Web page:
In other words, what we're seeing is a combination of climate change and peak fossil fuels making power and gas supply less reliable. The drought hit the hydro stations, and (what the company doesn't mention) hit the coal-fired stations, too, since they use a lot of water for their turbines. By digging into natural gas reserves they were able to make up for a lack of supply from the coal-fired and hydro stations (both more limited by water availability than natural gas stations), but of course like someone who spends more than their weekly wage by dipping into their savings, we can't do that forever. What happens if we get more years of drought while natural gas supply declines? The company doesn't consider this, at least not within the hearing of its customers. "We hope it will not occur again."

While SimplyEnergy resorts to SimplyHoping that it won't happen again, there's every reason to expect it will. Australia's experience of climate change is expected to be more droughts, and fossil fuels worldwide are going to run short in supply.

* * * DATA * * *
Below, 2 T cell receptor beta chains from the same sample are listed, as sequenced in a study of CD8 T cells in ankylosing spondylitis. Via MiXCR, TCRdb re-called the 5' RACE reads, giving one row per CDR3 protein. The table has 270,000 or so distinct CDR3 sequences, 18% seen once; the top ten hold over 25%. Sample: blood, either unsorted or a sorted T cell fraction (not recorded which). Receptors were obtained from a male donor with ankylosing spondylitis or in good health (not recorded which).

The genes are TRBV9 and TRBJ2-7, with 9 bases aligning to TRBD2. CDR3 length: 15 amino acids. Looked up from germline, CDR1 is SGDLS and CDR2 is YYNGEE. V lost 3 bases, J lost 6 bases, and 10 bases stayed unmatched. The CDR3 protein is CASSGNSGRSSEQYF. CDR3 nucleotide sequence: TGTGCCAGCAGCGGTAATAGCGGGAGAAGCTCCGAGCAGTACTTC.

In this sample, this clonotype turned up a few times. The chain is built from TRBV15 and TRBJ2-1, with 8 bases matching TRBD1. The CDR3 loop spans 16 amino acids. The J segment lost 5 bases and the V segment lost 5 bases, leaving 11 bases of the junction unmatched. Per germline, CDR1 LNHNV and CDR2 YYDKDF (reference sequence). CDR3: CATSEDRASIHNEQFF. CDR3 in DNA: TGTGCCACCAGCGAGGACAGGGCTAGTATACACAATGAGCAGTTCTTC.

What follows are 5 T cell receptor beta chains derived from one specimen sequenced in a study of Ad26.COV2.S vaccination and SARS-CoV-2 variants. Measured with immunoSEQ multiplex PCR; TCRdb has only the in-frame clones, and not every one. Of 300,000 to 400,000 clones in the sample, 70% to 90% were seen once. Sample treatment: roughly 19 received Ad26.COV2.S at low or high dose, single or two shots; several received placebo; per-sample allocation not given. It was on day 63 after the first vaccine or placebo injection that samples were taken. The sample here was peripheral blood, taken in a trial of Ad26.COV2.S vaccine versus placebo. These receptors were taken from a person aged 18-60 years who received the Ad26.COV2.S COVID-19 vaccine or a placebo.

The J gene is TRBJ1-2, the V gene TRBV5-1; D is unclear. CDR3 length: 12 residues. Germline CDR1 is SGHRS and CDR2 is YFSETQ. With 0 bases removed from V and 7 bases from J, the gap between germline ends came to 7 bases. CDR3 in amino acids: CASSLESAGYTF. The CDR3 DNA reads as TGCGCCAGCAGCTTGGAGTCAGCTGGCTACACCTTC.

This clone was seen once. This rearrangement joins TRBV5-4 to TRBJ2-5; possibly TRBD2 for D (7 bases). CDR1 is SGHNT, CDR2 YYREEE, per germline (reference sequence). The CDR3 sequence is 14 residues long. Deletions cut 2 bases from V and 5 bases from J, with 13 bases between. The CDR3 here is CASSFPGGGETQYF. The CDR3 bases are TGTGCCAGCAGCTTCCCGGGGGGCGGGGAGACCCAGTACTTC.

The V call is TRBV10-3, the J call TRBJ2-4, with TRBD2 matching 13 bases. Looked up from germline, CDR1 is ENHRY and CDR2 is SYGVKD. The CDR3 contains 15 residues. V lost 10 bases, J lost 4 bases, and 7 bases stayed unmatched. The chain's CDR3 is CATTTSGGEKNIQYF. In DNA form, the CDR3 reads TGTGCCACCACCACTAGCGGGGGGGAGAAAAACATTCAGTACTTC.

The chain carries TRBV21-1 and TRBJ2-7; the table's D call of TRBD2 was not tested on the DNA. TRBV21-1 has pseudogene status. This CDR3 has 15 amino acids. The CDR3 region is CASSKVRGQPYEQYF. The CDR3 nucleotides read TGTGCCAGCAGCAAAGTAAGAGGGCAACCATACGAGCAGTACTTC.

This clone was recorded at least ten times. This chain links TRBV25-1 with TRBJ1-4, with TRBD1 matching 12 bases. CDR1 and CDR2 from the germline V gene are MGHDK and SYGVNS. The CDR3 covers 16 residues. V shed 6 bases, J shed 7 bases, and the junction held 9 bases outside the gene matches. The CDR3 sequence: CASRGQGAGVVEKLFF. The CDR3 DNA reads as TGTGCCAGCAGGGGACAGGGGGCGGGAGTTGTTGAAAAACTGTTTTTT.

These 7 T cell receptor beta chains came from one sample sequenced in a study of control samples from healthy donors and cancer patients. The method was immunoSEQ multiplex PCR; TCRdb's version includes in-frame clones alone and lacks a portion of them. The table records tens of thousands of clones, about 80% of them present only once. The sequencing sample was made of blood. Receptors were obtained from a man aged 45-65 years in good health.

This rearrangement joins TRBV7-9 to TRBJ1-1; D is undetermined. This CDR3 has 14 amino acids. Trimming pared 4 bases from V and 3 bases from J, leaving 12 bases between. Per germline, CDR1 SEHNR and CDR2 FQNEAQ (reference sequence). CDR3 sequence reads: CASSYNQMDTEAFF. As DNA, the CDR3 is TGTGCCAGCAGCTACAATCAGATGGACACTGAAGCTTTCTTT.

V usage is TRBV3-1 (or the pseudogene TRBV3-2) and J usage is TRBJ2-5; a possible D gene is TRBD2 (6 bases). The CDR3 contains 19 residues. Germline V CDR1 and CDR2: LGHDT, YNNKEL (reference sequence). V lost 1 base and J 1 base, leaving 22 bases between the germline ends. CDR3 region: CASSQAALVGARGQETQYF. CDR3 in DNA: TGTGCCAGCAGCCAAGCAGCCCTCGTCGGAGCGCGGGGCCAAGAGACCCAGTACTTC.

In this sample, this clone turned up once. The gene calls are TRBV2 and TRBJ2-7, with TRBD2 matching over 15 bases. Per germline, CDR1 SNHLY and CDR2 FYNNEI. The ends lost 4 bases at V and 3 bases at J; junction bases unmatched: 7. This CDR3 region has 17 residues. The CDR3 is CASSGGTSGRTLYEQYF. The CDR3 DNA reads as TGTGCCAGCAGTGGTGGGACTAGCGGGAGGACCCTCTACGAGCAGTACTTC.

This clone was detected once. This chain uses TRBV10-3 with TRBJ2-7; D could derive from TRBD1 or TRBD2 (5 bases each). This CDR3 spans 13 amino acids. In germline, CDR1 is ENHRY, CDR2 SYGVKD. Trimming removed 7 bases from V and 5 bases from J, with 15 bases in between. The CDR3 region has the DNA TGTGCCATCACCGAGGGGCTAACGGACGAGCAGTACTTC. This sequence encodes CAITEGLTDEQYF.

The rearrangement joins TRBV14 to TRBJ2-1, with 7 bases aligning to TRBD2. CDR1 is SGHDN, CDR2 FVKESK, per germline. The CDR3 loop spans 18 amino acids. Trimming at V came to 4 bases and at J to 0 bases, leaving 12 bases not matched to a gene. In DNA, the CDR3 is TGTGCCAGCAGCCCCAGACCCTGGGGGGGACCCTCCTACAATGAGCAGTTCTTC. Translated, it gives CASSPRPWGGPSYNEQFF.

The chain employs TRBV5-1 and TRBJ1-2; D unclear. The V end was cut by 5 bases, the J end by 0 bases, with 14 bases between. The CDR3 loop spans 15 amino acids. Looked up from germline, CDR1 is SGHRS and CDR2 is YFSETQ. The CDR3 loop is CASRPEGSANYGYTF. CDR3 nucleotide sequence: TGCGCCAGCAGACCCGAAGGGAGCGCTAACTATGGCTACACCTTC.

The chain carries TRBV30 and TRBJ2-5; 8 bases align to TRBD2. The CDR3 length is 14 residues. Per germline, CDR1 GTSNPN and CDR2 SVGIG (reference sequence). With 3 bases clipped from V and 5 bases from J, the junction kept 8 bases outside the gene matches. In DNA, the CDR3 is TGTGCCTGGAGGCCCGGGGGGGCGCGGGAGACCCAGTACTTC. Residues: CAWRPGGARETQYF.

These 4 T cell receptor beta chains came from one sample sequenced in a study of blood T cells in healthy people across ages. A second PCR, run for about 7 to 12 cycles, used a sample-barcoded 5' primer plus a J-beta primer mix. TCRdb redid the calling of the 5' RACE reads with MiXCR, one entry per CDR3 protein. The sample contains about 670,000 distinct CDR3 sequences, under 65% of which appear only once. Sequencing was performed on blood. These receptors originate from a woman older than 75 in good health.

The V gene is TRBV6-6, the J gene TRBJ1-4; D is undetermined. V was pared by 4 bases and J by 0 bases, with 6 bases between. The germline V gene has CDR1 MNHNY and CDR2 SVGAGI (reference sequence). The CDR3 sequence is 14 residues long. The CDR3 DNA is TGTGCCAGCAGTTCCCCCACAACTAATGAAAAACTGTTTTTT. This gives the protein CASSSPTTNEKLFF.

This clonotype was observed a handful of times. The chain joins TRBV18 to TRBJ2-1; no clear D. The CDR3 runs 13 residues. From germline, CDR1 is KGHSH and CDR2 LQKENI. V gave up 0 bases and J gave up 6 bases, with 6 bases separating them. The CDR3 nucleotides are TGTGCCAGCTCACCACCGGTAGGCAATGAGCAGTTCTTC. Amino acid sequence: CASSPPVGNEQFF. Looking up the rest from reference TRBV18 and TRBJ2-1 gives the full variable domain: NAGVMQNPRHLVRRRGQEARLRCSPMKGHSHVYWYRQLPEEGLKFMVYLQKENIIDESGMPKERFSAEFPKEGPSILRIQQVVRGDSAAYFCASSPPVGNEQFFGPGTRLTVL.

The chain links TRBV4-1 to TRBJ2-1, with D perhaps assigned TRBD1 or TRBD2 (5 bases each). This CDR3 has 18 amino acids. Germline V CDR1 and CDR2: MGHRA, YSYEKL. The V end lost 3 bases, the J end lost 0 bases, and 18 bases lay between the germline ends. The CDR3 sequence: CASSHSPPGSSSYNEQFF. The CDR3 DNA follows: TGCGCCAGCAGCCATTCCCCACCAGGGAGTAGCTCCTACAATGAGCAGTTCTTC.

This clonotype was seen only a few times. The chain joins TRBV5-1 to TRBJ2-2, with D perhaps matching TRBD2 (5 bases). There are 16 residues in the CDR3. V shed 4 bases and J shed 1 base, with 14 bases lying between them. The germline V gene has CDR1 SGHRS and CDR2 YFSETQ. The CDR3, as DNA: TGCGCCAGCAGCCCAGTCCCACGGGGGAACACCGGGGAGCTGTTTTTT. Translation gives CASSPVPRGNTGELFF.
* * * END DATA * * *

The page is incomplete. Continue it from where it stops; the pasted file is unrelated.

We'll get brownouts, and sputtering flames on our stovetops. It's time, I think, for us to adjust our spending to our income, rather than just spending and SimplyHoping that our income will increase, or we can dip into savings. We ought to use less fossil fuels while we still have some left to use, and covert to other sources of energy.

To keep south eastern Australia's gas network going as long as possible I think we may need LNG shipped in from the Northwest Shelf and perhaps top-ups from locally produced biomethane, woodgas and solar hydrogen. Of course equipment designed for NG may not work well with larger percentages of tar, nitrogen and carbon dioxide.

The problem with NW gas is not only that Asian customers want all of it but we need the revenue to develop deepwater fields. The Feds might have to legislate to reserve some for domestic use. I think in the long run electricity will be the exclusive long distance energy transfer medium with maybe some local heating done with charcoal.